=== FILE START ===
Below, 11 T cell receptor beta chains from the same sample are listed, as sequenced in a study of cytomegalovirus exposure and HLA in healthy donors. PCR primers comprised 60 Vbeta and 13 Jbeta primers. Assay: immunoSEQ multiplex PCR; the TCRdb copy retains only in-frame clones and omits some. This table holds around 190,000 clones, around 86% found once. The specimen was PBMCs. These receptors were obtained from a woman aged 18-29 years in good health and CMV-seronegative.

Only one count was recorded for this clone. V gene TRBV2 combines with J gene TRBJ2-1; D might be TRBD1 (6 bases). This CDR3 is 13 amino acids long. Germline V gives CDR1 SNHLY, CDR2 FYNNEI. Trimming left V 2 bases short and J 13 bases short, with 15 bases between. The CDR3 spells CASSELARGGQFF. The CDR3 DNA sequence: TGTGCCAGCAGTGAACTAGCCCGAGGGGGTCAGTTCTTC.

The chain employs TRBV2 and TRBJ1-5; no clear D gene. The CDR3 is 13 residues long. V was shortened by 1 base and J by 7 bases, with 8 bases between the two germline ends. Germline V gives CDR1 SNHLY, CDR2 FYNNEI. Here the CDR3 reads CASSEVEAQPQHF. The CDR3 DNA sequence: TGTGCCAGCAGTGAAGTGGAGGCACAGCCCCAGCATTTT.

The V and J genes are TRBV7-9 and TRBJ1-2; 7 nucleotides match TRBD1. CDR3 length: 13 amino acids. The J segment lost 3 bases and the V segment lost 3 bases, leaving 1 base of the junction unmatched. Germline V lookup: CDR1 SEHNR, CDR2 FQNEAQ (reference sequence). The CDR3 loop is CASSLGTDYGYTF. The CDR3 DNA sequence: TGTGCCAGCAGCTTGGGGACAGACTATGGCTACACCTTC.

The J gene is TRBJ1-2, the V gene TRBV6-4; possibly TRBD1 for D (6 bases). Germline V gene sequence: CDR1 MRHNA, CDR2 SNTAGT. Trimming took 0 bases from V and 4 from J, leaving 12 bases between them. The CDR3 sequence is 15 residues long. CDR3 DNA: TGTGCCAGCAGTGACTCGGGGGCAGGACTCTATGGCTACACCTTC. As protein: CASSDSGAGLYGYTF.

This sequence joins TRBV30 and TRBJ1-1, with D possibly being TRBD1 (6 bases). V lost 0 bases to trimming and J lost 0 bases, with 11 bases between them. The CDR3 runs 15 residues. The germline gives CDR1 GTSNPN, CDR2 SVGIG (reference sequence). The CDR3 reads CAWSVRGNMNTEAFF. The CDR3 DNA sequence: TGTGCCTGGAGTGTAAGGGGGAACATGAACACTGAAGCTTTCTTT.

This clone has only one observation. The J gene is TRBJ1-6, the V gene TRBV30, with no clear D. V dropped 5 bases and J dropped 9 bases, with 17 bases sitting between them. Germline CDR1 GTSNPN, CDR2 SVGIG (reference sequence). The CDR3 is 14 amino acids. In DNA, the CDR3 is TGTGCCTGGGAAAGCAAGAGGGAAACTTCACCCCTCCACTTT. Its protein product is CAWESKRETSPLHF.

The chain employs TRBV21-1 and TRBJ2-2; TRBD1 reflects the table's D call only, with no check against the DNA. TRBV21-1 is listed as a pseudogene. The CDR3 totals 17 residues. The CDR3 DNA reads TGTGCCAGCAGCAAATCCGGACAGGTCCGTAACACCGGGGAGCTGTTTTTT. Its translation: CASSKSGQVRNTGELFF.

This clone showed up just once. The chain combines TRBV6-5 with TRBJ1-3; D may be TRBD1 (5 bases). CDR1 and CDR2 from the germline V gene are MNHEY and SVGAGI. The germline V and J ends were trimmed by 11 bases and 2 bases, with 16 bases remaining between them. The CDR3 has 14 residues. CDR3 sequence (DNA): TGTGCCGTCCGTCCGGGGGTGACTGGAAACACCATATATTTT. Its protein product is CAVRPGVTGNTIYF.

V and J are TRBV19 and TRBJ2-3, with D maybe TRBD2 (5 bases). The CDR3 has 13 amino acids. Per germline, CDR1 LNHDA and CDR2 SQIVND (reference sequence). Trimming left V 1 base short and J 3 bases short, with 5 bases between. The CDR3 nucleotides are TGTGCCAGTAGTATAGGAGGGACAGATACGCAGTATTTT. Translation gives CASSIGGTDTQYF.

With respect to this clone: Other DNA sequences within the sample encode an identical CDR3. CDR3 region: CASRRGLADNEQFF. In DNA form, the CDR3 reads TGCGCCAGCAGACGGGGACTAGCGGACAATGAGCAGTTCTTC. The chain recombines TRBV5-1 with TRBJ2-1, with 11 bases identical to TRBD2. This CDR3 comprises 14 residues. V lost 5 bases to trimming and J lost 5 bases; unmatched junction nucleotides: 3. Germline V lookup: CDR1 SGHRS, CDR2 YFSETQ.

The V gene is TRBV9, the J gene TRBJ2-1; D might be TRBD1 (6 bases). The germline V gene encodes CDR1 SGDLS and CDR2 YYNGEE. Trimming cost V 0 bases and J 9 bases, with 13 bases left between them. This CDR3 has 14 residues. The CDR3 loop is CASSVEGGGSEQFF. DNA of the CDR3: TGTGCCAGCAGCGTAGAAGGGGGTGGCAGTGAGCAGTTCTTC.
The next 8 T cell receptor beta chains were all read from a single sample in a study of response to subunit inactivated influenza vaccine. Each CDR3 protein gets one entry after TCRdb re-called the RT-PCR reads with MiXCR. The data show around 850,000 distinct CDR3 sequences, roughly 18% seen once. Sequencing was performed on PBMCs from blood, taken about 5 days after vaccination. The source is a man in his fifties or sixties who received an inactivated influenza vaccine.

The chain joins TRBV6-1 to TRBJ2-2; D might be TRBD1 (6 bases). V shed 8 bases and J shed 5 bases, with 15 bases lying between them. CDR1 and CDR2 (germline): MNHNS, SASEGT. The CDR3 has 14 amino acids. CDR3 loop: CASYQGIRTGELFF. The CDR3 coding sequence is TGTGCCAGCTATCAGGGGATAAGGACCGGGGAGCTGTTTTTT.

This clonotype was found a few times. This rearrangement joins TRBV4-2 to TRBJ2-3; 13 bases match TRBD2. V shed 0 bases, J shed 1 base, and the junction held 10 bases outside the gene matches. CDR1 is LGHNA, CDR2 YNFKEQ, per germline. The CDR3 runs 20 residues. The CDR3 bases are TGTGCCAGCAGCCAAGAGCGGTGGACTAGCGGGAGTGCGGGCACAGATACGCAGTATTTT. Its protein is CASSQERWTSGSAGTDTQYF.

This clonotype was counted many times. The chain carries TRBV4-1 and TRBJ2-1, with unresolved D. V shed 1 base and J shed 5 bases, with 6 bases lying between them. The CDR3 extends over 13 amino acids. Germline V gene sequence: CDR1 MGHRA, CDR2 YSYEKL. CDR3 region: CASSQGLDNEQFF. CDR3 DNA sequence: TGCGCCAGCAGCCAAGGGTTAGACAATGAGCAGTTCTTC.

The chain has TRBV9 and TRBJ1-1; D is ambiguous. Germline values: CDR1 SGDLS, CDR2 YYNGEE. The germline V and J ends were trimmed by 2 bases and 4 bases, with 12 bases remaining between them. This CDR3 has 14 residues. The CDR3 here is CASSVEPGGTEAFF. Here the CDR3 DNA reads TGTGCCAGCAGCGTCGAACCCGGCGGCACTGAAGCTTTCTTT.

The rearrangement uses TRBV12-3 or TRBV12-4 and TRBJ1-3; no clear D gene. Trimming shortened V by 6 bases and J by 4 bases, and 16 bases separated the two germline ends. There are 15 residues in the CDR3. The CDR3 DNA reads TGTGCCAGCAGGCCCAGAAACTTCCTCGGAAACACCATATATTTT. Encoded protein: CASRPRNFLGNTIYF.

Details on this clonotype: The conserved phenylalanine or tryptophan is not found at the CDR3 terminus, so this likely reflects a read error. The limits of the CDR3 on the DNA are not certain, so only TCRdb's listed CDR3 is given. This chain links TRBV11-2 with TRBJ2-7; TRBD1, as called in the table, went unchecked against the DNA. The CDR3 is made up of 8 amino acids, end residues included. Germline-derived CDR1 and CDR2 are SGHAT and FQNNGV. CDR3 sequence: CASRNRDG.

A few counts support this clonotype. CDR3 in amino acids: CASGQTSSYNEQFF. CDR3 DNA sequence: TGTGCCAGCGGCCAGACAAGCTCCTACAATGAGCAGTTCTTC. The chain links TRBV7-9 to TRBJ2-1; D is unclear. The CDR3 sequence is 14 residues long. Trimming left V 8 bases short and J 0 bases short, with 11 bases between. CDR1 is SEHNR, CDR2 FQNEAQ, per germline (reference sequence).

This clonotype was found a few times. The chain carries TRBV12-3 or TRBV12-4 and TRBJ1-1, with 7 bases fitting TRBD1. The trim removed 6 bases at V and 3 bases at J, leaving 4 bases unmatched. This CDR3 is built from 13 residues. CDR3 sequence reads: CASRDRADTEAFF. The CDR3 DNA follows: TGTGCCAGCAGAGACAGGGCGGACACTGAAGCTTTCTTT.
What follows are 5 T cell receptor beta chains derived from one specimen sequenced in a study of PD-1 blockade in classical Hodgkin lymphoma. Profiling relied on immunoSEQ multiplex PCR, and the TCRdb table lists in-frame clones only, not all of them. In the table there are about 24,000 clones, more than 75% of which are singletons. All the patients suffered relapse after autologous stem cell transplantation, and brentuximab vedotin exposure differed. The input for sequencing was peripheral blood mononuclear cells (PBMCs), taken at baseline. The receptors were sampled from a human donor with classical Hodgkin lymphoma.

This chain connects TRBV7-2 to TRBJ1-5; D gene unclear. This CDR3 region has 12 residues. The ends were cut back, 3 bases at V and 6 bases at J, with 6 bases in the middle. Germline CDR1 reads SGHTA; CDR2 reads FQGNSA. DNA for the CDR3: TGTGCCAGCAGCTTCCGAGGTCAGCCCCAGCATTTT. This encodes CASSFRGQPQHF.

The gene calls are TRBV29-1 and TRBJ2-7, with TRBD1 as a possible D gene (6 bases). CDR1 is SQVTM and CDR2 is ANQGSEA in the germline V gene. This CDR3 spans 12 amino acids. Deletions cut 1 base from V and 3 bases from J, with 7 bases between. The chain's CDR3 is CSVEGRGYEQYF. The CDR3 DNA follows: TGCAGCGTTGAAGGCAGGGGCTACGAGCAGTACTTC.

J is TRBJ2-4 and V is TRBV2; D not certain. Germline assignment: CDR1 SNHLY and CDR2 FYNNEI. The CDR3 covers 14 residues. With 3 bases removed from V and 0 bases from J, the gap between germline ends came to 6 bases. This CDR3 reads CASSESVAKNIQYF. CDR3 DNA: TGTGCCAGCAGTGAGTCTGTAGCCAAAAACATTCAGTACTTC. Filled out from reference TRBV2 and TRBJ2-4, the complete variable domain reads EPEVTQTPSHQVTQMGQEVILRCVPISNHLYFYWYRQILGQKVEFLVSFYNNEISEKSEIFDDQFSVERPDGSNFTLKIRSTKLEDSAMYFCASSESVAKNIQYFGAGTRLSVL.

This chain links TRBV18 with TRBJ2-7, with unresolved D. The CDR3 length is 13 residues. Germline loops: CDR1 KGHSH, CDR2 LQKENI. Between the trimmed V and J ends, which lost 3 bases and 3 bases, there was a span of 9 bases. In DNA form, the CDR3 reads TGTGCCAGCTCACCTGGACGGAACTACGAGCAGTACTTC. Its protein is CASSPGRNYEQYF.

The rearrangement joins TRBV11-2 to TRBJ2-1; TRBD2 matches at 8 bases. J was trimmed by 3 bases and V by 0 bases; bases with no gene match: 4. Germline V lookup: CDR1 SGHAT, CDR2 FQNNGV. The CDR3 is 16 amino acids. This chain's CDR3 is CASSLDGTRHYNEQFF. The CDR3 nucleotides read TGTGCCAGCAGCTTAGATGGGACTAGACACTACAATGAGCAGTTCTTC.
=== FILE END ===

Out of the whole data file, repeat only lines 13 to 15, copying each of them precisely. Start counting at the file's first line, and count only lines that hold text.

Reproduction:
The next 8 T cell receptor beta chains were all read from a single sample in a study of response to subunit inactivated influenza vaccine. Each CDR3 protein gets one entry after TCRdb re-called the RT-PCR reads with MiXCR. The data show around 850,000 distinct CDR3 sequences, roughly 18% seen once. Sequencing was performed on PBMCs from blood, taken about 5 days after vaccination. The source is a man in his fifties or sixties who received an inactivated influenza vaccine.

The chain joins TRBV6-1 to TRBJ2-2; D might be TRBD1 (6 bases). V shed 8 bases and J shed 5 bases, with 15 bases lying between them. CDR1 and CDR2 (germline): MNHNS, SASEGT. The CDR3 has 14 amino acids. CDR3 loop: CASYQGIRTGELFF. The CDR3 coding sequence is TGTGCCAGCTATCAGGGGATAAGGACCGGGGAGCTGTTTTTT.

This clonotype was found a few times. This rearrangement joins TRBV4-2 to TRBJ2-3; 13 bases match TRBD2. V shed 0 bases, J shed 1 base, and the junction held 10 bases outside the gene matches. CDR1 is LGHNA, CDR2 YNFKEQ, per germline. The CDR3 runs 20 residues. The CDR3 bases are TGTGCCAGCAGCCAAGAGCGGTGGACTAGCGGGAGTGCGGGCACAGATACGCAGTATTTT. Its protein is CASSQERWTSGSAGTDTQYF.